Thursday 5 July 2007

Music for Mind and Body

I have a confession to make. Up until 1996, the only Stevie Wonder I knew was the 'I Just Called to Say I Loved You' and 'Ebony and Ivory' guy. It's alright, you can stop laughing now. Because I knew the words to the former song I was suddenly flavour of the month, probably even of the year in my school (remember, this was Cuba in the 80s, foreign music took ages to get to us, if it ever did!) and this even got me brownie points amongst the members of the opposite sex. And when you're 13, every little helps. Anyway, it wasn't until I met my wife, Suzette Rocca, that the real work by this talented musician finally reached me. Innervisions, Talking Book and Songs in the Key of Life were my introduction to the genius of Stevland Hardaway Judkins. But what was it that really attracted me about Stevie's music? Well, there're his skills at playing pretty much any instrument. There's also his knack at writing songs. Yet, what came out on top of all that for me was his musicianship, and I mean that in the broadest sense. Listening to a tune like Living for the City made me realise that you could be socially conscious whilst at the same time building up a tune of so many different components so as to totally overawe the audience. It's the togetherness and cohesion that do it for me. It's Sheila Wilkerson in Don't You Worry 'Bout a Thing and Willie Weeks in He's Mistra Know-It-All. This is then replicated in Songs in the Key of Life where As has become at least to this Cuban the sweetest love song ever with the best instrumental solo you can listen to on this side of heaven. Shame that Mary J Blige and George Michael left it out in their cover version. And that's what I like about music from the 'good ol' days'. The bassline of 'The Ghetto' by Donny Hathaway wherepoun you could pretty much build another musical Empire State Building. Or Mongo Santamaría's 'AfroBlue' where, as the percussion subsides, the horns take over slowly, softly and rhythmically, always in crescendo until the song reaches a delirious apotheosis you can only dream about. And listen to.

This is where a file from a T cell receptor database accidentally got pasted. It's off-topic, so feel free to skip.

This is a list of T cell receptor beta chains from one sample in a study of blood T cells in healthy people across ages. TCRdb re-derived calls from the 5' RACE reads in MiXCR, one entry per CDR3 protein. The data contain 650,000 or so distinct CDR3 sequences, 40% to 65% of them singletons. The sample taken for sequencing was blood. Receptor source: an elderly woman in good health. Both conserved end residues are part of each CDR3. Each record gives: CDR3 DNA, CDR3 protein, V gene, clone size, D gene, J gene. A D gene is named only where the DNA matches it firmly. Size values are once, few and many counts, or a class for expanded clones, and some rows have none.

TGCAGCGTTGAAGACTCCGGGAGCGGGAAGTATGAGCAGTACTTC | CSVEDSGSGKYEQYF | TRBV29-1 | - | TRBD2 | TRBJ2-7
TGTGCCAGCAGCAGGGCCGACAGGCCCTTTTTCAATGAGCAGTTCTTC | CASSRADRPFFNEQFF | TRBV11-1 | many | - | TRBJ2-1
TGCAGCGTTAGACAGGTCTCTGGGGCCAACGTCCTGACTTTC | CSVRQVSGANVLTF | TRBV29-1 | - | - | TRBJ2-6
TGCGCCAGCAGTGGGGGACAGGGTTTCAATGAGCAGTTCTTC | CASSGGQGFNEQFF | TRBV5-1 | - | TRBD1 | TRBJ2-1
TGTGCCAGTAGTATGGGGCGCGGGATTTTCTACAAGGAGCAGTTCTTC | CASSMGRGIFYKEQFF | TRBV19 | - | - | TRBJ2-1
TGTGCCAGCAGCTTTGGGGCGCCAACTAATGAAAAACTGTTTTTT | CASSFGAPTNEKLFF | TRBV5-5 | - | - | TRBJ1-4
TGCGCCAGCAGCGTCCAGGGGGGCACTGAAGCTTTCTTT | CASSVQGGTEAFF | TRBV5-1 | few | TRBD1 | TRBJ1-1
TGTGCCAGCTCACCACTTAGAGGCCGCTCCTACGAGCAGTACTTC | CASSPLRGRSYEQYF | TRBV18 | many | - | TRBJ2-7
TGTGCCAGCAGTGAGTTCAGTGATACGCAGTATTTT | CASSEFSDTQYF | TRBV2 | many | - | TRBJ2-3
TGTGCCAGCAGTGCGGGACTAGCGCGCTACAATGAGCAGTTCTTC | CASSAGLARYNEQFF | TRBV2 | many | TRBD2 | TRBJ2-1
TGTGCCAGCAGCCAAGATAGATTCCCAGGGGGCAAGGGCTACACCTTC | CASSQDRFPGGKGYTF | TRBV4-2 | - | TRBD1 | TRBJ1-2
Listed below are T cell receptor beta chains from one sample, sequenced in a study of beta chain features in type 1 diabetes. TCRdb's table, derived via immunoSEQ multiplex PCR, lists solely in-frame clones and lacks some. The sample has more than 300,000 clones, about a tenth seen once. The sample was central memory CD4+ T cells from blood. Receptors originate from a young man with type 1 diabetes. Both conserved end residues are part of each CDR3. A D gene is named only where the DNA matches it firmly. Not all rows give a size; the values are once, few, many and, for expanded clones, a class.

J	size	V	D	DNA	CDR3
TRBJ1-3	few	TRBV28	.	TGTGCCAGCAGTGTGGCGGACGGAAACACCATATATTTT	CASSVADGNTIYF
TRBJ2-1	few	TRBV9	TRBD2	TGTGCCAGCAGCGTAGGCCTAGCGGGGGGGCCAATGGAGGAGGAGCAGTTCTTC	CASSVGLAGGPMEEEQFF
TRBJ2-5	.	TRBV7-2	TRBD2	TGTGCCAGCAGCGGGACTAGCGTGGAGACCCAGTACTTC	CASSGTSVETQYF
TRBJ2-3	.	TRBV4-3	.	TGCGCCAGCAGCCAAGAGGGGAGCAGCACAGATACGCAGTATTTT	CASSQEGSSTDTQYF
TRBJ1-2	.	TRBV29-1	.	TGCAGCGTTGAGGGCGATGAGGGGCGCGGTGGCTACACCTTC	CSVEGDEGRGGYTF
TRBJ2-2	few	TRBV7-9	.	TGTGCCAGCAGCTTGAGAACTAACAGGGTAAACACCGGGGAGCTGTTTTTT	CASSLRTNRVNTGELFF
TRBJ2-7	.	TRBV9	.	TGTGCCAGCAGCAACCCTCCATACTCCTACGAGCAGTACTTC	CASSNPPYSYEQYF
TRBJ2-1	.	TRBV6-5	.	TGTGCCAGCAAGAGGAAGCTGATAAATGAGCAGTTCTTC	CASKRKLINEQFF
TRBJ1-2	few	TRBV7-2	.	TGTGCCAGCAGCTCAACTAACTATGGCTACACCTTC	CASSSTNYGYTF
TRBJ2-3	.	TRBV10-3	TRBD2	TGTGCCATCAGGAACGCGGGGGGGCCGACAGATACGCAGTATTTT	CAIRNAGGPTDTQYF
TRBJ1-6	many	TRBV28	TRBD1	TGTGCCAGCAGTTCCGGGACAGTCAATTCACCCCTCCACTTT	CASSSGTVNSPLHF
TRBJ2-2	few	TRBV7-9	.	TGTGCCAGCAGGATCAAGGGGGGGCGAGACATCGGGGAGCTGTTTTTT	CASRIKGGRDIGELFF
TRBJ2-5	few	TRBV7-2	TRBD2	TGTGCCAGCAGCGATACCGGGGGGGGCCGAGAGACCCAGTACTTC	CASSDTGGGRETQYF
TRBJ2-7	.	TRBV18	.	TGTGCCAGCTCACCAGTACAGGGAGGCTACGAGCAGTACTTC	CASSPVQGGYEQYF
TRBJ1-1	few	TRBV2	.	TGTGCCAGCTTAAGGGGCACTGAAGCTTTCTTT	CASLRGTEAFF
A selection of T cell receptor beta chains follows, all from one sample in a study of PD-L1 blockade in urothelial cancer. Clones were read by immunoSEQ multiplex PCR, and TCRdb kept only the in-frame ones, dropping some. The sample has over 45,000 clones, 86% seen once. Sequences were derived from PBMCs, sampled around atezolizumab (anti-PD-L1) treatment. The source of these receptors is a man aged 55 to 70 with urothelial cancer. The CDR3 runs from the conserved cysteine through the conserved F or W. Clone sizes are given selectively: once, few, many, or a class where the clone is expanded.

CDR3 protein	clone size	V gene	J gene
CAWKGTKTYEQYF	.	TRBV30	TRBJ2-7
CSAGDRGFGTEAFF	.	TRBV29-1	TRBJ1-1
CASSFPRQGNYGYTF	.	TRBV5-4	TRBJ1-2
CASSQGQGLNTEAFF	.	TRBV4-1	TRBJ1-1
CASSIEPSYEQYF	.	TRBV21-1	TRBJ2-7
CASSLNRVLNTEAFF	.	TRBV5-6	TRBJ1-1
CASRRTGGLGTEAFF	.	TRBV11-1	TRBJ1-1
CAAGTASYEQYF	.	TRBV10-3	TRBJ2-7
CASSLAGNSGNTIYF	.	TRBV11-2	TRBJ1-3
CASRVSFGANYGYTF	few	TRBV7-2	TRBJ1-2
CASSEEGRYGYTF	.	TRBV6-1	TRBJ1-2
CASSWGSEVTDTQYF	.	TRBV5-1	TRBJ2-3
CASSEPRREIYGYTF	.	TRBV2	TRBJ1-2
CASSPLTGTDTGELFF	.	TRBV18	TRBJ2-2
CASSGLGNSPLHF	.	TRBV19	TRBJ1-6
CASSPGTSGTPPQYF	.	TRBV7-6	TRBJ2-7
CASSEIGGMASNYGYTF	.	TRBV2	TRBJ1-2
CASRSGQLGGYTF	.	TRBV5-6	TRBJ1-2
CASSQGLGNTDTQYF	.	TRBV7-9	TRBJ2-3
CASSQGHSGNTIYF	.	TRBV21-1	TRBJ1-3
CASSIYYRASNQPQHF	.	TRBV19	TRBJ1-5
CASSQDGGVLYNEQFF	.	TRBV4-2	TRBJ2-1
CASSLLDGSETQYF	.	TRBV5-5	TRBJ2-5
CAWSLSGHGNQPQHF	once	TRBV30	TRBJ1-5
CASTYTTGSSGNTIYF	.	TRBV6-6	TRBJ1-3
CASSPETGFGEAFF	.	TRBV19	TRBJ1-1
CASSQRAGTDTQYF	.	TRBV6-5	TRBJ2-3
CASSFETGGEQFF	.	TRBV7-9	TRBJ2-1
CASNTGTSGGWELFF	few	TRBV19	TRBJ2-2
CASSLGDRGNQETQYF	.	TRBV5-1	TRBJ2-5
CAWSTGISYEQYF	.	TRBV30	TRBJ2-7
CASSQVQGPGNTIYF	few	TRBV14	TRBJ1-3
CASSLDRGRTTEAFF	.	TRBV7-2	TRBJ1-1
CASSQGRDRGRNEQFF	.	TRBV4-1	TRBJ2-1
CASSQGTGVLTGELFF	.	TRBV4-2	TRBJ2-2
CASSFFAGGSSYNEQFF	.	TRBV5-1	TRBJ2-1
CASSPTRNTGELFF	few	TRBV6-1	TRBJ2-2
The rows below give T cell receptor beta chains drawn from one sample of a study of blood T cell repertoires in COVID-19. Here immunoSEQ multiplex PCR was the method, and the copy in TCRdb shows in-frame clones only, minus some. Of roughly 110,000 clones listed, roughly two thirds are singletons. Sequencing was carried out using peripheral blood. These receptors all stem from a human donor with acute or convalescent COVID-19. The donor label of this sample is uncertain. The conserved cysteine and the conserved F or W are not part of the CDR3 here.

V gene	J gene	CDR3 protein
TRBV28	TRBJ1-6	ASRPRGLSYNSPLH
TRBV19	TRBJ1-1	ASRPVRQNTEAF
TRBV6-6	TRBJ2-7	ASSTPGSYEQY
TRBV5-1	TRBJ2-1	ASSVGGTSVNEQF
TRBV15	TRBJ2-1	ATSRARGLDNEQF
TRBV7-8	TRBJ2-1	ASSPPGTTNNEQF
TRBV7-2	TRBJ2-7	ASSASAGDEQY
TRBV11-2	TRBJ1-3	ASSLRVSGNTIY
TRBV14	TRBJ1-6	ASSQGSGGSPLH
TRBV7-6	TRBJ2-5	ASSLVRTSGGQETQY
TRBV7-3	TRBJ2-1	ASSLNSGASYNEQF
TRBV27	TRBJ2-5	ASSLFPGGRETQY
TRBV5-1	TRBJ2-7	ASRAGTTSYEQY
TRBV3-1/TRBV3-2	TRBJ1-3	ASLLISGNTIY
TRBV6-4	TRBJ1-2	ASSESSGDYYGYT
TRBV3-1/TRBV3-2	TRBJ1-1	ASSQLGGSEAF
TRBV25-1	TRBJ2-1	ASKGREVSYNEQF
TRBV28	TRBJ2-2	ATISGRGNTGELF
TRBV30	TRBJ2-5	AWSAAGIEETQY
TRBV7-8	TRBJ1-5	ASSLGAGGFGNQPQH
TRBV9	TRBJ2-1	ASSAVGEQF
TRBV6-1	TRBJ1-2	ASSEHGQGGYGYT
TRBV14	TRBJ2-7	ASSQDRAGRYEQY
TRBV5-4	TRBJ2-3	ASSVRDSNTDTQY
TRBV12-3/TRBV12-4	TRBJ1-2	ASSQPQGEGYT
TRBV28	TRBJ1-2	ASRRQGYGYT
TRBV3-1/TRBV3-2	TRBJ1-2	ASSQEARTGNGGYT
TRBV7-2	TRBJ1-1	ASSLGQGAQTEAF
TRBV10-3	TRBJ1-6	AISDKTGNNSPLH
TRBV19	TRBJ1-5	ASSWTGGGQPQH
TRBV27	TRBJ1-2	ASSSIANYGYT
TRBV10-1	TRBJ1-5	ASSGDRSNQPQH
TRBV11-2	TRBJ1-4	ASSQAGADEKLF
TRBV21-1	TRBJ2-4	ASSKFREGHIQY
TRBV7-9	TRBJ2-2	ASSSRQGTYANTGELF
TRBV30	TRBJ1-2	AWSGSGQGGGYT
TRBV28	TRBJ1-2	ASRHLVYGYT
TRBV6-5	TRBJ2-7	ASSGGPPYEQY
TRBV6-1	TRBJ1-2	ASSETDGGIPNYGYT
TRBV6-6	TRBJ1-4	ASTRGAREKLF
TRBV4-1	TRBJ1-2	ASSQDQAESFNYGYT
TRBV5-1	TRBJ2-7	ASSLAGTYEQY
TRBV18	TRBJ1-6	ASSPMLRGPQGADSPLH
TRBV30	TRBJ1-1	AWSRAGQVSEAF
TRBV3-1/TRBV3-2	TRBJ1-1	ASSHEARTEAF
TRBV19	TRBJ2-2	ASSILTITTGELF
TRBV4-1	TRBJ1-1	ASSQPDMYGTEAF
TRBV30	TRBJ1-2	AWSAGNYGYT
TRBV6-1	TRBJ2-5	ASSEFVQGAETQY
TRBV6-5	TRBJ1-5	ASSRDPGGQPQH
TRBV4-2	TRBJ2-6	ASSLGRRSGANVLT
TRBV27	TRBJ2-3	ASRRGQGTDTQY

So, to sum up, tonight I just wanted to honour one of the little wonders of the musical world, especially in moments like the ones we're living now when rampant commercialism ravages and loots what's left of talent in the music industry.
Copyright 2007

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